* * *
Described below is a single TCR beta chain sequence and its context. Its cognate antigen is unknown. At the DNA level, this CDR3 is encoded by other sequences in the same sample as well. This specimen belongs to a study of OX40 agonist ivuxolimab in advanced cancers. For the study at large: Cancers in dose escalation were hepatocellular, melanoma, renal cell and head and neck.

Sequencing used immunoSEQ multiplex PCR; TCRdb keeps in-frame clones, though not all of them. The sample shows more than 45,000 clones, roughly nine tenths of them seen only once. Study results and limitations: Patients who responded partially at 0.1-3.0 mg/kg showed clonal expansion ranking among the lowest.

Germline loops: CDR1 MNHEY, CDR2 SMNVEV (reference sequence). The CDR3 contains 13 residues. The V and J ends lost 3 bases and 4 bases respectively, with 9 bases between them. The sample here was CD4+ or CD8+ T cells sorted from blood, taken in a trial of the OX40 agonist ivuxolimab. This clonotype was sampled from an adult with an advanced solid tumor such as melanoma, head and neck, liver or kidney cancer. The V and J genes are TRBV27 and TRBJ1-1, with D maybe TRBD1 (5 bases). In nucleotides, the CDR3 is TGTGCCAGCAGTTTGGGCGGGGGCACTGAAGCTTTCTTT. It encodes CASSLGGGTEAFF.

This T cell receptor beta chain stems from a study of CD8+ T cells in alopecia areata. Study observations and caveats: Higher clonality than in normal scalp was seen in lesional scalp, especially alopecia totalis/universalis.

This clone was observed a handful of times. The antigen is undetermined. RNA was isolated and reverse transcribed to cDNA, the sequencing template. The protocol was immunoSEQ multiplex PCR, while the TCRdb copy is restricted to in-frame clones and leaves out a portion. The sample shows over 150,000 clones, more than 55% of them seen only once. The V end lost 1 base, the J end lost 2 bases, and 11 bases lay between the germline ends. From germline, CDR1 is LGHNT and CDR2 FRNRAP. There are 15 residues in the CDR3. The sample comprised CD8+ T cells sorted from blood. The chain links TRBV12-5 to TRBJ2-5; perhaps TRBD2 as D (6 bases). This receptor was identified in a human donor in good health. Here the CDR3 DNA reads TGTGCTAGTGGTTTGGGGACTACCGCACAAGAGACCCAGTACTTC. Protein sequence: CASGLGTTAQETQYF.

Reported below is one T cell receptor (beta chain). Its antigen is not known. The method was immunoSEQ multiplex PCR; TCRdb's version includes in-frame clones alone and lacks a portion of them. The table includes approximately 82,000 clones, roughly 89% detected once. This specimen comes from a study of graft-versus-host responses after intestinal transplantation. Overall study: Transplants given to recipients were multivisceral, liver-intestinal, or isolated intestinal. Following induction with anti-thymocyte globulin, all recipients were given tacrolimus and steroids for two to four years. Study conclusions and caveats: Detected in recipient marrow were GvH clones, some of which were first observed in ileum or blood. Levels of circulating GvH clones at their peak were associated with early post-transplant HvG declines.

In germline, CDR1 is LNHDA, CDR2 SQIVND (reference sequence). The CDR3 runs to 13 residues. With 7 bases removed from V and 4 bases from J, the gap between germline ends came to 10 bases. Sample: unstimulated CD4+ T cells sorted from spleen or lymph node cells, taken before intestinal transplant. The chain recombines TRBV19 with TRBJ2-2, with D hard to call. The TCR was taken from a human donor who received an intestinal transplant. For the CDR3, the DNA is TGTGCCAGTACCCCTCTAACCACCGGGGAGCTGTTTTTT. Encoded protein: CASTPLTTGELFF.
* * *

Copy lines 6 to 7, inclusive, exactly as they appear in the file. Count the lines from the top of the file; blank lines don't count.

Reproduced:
Reported below is one T cell receptor (beta chain). Its antigen is not known. The method was immunoSEQ multiplex PCR; TCRdb's version includes in-frame clones alone and lacks a portion of them. The table includes approximately 82,000 clones, roughly 89% detected once. This specimen comes from a study of graft-versus-host responses after intestinal transplantation. Overall study: Transplants given to recipients were multivisceral, liver-intestinal, or isolated intestinal. Following induction with anti-thymocyte globulin, all recipients were given tacrolimus and steroids for two to four years. Study conclusions and caveats: Detected in recipient marrow were GvH clones, some of which were first observed in ileum or blood. Levels of circulating GvH clones at their peak were associated with early post-transplant HvG declines.

In germline, CDR1 is LNHDA, CDR2 SQIVND (reference sequence). The CDR3 runs to 13 residues. With 7 bases removed from V and 4 bases from J, the gap between germline ends came to 10 bases. Sample: unstimulated CD4+ T cells sorted from spleen or lymph node cells, taken before intestinal transplant. The chain recombines TRBV19 with TRBJ2-2, with D hard to call. The TCR was taken from a human donor who received an intestinal transplant. For the CDR3, the DNA is TGTGCCAGTACCCCTCTAACCACCGGGGAGCTGTTTTTT. Encoded protein: CASTPLTTGELFF.